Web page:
This blog post was written by Erica Marie Hartmann, Assistant Professor at Northwestern University (profile, Twitter).
By Pudelek (Marcin Szala) – Own work, CC BY-SA 3.0, Link
The International Societies for Exposure Science (ISES) and Indoor Air Quality and Climate (ISIAQ) are having a joint meeting August 18-22, 2019 in Kaunas, Lithuania. Grantees from both the Microbiology of the Built Environment and Chemistry of Indoor Environments programs will feature in several sessions. In addition, there will be a Sloan-sponsored session on “Integration of Biology and Chemistry for Indoor Environmental Quality” taking place on Wednesday, August 21 from 9:30 to 12:30. The program for this session is as follows:
|Microbial and non-microbial volatile organic compounds from indoor materials subjected to dust and moisture||Glenn Morrison||UNC Chapel Hill School of Public Health|
|Indoor measurements and chemistry of chlorine bleach-related compounds||James Mattila||Colorado State University|
|Are Indoor Surfaces Dropping Acid or Dropping the Base? Insights into Water Films and pH for Model and Authentic Indoor Samples||Madeline Cooke||University of Michigan|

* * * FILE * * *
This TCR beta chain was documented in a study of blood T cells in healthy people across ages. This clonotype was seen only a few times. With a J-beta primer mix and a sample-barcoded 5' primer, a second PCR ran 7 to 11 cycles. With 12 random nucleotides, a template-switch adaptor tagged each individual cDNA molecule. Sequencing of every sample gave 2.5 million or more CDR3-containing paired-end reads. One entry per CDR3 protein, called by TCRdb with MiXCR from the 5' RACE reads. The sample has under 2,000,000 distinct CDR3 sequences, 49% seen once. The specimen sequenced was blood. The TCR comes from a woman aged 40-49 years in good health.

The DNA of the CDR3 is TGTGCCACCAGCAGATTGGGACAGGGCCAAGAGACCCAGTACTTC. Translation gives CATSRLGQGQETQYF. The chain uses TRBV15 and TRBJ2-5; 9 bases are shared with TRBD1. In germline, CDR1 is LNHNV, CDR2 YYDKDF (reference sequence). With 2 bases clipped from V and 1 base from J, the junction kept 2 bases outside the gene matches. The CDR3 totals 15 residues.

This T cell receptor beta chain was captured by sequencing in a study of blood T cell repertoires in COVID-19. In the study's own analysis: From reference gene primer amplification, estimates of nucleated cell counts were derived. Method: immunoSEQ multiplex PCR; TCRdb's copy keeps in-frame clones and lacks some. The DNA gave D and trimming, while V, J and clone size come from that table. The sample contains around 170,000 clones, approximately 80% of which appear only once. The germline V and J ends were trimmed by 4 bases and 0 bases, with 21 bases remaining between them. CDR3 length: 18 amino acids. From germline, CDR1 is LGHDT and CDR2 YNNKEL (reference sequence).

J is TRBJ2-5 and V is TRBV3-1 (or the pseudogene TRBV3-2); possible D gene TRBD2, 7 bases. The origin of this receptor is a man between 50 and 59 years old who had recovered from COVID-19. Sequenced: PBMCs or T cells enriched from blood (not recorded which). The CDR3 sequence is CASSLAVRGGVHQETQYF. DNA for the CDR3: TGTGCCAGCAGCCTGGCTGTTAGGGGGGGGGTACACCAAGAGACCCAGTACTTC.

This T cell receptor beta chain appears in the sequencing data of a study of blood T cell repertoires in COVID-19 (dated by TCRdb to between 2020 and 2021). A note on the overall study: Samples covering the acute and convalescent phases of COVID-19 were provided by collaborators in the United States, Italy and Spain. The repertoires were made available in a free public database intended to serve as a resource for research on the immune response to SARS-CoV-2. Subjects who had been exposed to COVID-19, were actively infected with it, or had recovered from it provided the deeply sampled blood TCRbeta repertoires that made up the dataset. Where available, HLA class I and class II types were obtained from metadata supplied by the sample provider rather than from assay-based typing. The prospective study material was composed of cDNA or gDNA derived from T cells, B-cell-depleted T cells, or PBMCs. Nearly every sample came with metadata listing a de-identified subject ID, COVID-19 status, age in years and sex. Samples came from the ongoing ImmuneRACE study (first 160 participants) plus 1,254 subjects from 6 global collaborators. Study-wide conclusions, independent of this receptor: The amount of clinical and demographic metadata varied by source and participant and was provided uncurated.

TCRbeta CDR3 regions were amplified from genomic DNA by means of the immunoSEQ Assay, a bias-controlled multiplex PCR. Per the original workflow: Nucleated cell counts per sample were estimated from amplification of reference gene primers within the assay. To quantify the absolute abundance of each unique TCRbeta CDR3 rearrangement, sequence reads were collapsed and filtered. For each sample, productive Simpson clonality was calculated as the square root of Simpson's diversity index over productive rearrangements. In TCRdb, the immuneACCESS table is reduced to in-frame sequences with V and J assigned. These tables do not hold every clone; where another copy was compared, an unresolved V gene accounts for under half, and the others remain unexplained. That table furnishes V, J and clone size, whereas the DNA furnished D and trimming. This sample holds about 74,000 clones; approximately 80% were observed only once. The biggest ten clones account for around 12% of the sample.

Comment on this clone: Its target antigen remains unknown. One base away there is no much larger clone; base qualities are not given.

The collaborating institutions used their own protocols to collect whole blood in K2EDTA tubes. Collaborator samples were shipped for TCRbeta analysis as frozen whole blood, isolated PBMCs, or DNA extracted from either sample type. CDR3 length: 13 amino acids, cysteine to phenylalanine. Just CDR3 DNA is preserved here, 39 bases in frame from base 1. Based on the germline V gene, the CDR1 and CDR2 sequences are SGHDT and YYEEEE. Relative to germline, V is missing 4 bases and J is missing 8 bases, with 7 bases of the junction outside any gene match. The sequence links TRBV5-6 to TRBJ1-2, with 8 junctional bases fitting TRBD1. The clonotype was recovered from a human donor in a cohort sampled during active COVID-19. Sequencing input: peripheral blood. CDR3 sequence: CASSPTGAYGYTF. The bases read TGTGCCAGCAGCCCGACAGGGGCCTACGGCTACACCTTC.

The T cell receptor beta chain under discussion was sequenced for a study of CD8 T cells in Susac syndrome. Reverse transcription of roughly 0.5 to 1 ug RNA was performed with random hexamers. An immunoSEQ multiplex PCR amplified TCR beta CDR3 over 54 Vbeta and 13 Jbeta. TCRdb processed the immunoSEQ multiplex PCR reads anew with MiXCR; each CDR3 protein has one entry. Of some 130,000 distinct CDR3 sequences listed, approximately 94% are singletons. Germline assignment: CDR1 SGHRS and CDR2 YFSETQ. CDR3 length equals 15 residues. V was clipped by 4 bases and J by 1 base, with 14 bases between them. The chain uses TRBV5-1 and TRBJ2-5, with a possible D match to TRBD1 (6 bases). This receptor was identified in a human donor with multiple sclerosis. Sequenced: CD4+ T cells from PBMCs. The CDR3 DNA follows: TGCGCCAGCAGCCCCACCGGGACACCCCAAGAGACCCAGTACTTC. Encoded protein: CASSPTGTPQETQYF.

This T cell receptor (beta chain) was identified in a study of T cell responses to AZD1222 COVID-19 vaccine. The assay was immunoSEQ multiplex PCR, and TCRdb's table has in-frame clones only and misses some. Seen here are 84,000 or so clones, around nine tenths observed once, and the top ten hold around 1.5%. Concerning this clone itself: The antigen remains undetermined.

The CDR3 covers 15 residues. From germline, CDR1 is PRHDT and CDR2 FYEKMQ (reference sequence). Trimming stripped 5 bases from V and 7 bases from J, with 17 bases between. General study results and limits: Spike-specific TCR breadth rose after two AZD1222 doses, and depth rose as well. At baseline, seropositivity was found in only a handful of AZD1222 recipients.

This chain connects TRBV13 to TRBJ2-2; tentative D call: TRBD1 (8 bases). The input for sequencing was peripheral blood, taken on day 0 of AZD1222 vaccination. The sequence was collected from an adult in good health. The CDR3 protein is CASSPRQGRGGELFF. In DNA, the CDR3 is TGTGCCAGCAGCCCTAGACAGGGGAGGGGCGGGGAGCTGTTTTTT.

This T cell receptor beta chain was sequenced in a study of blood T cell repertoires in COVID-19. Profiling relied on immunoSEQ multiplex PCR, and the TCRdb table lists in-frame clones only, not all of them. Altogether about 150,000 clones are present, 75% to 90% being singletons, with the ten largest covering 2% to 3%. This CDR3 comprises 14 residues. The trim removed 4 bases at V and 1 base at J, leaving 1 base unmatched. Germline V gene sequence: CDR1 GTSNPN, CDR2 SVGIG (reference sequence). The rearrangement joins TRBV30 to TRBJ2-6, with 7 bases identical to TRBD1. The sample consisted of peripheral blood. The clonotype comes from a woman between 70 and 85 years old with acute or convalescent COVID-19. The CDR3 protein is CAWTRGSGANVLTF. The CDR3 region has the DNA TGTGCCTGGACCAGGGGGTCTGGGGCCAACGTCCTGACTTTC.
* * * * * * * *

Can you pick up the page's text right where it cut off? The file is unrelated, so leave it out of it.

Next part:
|Antibacterial Toothbrushes – What Effects do Nano-Enabled Products Have on Microbial Communities?||Erica Hartmann||Northwestern University|
|Confined built environments reveal surprising dynamics of their microbiome and resistome||Alexander Mahnert||Medical University of Graz|
|Chemical properties and transformations of complex organic mixtures deposited on indoor surfaces||Rachel O’Brien||William & Mary|
|House Observations of Microbial and Environmental Chemistry (HOMEChem): Insights into Particulate Matter Concentrations and Exposure||Marina Vance||University of Colorado|
|Real-time air monitoring of occupational exposures to indoor pollutants among U.S. hairdressers||Lesiam Quirós-Alcalá||University of Maryland School of Public Health|
|Evaluation of air sampling methods to assess pathogen contamination in agricultural animal environments||Ana Rule||Johns Hopkins Bloomberg School of Public Health|
|Source and composition of indoor particles: transport from outside, emissions from inside, and residual smoke in the indoor environment||Peter DeCarlo||Drexel University|
In addition, check out posters explaining the methods and results from the ICHEAR project on Tuesday.
Join us in person or on Twitter using #ISESISIAQ2019!
This blog post was written by Erica Marie Hartmann,
Assistant Professor at Northwestern University (profile, Twitter).